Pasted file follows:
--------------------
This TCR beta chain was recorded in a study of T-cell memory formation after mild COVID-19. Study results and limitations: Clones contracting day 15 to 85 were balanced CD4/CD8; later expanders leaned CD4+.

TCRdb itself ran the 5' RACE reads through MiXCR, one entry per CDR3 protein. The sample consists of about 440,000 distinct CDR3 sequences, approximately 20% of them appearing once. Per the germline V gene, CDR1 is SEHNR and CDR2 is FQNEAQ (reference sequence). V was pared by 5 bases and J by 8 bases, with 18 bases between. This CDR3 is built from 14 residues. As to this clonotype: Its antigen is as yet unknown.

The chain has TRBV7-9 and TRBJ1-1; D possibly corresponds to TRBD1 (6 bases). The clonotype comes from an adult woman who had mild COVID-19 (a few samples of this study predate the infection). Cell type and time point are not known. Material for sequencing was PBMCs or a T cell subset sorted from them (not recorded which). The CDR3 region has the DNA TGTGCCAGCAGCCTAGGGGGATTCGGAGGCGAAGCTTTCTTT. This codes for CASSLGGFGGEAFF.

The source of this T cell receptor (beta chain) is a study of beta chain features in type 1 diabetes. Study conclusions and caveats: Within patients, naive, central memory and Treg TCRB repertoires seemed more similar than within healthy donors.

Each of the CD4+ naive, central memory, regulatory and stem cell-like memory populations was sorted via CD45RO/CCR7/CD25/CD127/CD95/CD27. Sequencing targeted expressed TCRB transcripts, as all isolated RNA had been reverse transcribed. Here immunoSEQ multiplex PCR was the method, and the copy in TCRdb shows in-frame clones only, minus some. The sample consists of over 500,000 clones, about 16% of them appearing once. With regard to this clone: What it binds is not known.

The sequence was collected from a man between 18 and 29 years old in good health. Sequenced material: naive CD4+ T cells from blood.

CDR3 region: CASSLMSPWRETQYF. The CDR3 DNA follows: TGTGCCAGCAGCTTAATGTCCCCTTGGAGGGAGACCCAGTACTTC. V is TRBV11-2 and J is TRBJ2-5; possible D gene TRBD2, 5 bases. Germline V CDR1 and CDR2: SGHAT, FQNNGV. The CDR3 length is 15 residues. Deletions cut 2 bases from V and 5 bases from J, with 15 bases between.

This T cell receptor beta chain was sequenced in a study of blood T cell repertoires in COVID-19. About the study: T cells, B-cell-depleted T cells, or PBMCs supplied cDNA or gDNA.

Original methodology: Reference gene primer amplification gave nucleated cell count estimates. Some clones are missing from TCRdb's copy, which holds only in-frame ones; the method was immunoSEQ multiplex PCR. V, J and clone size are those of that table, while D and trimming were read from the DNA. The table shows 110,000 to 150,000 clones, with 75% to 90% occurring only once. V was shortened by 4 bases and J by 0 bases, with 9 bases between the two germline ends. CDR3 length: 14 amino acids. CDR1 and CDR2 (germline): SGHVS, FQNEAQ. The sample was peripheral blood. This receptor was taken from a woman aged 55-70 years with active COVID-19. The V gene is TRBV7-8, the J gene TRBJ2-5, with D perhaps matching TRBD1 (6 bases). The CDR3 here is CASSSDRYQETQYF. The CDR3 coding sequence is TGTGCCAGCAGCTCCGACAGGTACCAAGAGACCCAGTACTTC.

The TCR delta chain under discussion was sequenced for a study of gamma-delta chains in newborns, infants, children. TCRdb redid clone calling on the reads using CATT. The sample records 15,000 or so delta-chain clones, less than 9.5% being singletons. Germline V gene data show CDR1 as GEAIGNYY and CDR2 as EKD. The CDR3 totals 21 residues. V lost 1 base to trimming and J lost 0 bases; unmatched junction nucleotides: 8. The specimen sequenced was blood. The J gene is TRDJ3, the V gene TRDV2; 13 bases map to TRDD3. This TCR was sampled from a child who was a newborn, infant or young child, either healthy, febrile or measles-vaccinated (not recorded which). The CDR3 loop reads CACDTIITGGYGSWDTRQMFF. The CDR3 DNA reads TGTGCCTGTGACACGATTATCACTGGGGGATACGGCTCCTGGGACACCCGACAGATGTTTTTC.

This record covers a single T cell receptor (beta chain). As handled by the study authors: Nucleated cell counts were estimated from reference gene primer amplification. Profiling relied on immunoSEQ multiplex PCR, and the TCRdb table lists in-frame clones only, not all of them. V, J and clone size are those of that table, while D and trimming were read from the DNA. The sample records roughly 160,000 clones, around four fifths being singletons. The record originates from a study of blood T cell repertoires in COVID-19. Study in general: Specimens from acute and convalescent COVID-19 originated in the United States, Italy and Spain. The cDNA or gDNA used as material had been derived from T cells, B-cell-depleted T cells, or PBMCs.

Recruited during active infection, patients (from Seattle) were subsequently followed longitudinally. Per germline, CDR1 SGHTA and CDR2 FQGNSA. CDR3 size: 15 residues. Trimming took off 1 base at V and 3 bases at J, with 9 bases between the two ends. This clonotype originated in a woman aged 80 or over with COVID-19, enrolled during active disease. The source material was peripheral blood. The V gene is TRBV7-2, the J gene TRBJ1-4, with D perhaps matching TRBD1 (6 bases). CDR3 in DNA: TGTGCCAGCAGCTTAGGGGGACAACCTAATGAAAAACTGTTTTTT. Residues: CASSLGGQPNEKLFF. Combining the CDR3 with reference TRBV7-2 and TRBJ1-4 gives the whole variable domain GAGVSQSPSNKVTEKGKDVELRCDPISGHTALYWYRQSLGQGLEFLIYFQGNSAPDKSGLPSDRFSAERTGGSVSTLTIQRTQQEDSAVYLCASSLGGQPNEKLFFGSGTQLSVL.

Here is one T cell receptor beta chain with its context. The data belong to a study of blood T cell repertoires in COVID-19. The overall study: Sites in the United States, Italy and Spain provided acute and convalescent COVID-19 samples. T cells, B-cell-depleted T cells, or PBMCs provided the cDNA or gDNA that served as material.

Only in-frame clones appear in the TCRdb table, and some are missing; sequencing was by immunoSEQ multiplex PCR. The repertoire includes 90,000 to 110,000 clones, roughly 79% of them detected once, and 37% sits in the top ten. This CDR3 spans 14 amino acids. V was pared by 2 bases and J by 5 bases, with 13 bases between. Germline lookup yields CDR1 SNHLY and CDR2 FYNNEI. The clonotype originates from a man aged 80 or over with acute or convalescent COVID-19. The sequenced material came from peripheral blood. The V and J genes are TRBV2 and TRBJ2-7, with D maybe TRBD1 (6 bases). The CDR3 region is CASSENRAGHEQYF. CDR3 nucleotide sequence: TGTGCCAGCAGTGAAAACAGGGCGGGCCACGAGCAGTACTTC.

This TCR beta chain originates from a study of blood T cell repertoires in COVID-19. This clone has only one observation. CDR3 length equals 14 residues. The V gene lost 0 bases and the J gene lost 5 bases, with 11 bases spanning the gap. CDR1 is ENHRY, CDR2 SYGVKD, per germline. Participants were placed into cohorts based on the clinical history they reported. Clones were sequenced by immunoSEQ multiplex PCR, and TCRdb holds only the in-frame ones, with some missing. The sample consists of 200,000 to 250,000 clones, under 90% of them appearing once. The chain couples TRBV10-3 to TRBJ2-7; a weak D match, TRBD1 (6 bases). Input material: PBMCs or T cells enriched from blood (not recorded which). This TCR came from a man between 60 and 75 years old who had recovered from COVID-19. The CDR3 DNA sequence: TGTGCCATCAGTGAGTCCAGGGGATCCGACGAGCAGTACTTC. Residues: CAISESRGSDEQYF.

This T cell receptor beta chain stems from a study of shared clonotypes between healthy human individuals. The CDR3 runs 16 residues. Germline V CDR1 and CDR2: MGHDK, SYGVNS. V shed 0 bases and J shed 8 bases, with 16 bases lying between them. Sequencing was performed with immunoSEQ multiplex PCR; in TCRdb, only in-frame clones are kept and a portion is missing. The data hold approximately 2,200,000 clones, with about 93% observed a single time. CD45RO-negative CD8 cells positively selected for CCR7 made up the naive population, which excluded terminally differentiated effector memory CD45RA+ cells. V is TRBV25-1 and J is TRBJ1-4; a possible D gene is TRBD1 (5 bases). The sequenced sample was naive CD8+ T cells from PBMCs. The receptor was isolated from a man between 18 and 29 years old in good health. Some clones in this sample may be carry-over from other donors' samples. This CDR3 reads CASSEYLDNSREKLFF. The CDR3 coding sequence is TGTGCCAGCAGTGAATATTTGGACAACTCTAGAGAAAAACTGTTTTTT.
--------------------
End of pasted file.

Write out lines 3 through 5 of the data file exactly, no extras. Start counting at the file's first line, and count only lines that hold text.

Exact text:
The chain has TRBV7-9 and TRBJ1-1; D possibly corresponds to TRBD1 (6 bases). The clonotype comes from an adult woman who had mild COVID-19 (a few samples of this study predate the infection). Cell type and time point are not known. Material for sequencing was PBMCs or a T cell subset sorted from them (not recorded which). The CDR3 region has the DNA TGTGCCAGCAGCCTAGGGGGATTCGGAGGCGAAGCTTTCTTT. This codes for CASSLGGFGGEAFF.

The source of this T cell receptor (beta chain) is a study of beta chain features in type 1 diabetes. Study conclusions and caveats: Within patients, naive, central memory and Treg TCRB repertoires seemed more similar than within healthy donors.

Each of the CD4+ naive, central memory, regulatory and stem cell-like memory populations was sorted via CD45RO/CCR7/CD25/CD127/CD95/CD27. Sequencing targeted expressed TCRB transcripts, as all isolated RNA had been reverse transcribed. Here immunoSEQ multiplex PCR was the method, and the copy in TCRdb shows in-frame clones only, minus some. The sample consists of over 500,000 clones, about 16% of them appearing once. With regard to this clone: What it binds is not known.